Odegbo admitted that there was a pending suit he initiated at the Supreme Court, but was quick to observe that the Ofala did not in any way affect it. “The state government approved my Ofala because it is convinced that I am not doing anything illegal or unlawful.
“Yes some people are challenging me and we are in court. My main opponent is a very rich man in Nteje and we want him to use his wealth to develop and uplift the community.
“I was the President General of Nteje for years, went to United States of America and on my return many years after, I was elevated as the Igwe,” he said.
He described Ofala as a period when the Igwe and his subjects meet face to face to celebrate. He also explained that the choice of when to celebrate the festival differs based on personal choices, reasons, and resources, adding that while some affluent monarchs may organize same annually, he, out of convenience, chose to have his done once in four years around the Easter to share in the death and resurrection of Jesus Christ. He significantly rounded off this year’s celebrations with a thanksgiving mass the next day.
He used the Ofala to honour about seven persons who in his view have distinguished themselves in their chosen areas of endeavours with special chieftaincy titles, which accords them the rights and privileges to sit in the Nteje Aborgu palace at meetings.
A businessman from the area who is based in the North, Mr. Greg Aduaka, traced the problem to July 25, 2009, when four contestants to the Nteje Aborgu throne emerged from Ikenga village, whose turn it was to produce the new traditional ruler. “We really need peace, love, massive development and someone to coordinate us to become one family once more,” he said.
Odegbo’s opponent, Aduaka, who chose to be addressed as the Igwe-elect, blamed the situation in the community on what he called non-respect for rule of law by Odegbo. He pointed out that Nteje like every other community and the state government has written laws on the traditional institution that was carefully followed in his selection and emergence as the Igwe-elect, adding that his installation and coronation was being delayed by the suits that followed the actions of the state government.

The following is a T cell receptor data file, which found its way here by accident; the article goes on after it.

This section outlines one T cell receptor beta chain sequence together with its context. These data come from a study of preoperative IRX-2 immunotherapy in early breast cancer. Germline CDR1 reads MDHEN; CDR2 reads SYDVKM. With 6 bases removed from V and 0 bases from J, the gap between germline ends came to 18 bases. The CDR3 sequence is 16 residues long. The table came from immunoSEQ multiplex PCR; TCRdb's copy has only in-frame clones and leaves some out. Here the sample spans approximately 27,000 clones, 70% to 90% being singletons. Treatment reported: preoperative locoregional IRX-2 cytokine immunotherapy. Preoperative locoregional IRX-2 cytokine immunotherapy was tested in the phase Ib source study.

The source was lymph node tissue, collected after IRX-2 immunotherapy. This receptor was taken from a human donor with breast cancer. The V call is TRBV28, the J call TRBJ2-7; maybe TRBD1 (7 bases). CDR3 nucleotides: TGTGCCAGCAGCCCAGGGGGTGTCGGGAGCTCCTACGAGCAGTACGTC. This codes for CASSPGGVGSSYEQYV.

Aduaka noted that when the state government under the former Peter Obi ignored his choice by the community in furtherance of a personal ego trip with Nwakalor, a political leader in the area, the community went to court. The High Court in its verdict of June 18, 2012, he added, annulled the state government’s recognition for Odegbo. Odegbo then went to the Court of Appeal. He lost again.
“Right now he is in the Supreme Court. The courts had asked us to maintain the status quo. But he ignored it and now went ahead with this charade he called ofala,” Aduaka, an Enugu-based legal practitioner and lecturer said.
He said he would have celebrated his Ofala too, but because he is still a servant of the law, he would not go against the orders of the court.
In the opinion of Mr. Emmanuel Obika, Nteje is bigger than all these combatants, hence must be preserved. Odegbo and Aduaka are our sons and brothers. They must be called to order. At worst, we jettison both of them and choose a fresh face to lead the community.
He regretted that while other communities were making progress, Nteje was on the reverse gear engineered by outsiders. Again, it is not possible to have two monarchs in one community. Nteje cannot, therefore, be an exception. We should not allow outsiders wreck our community further.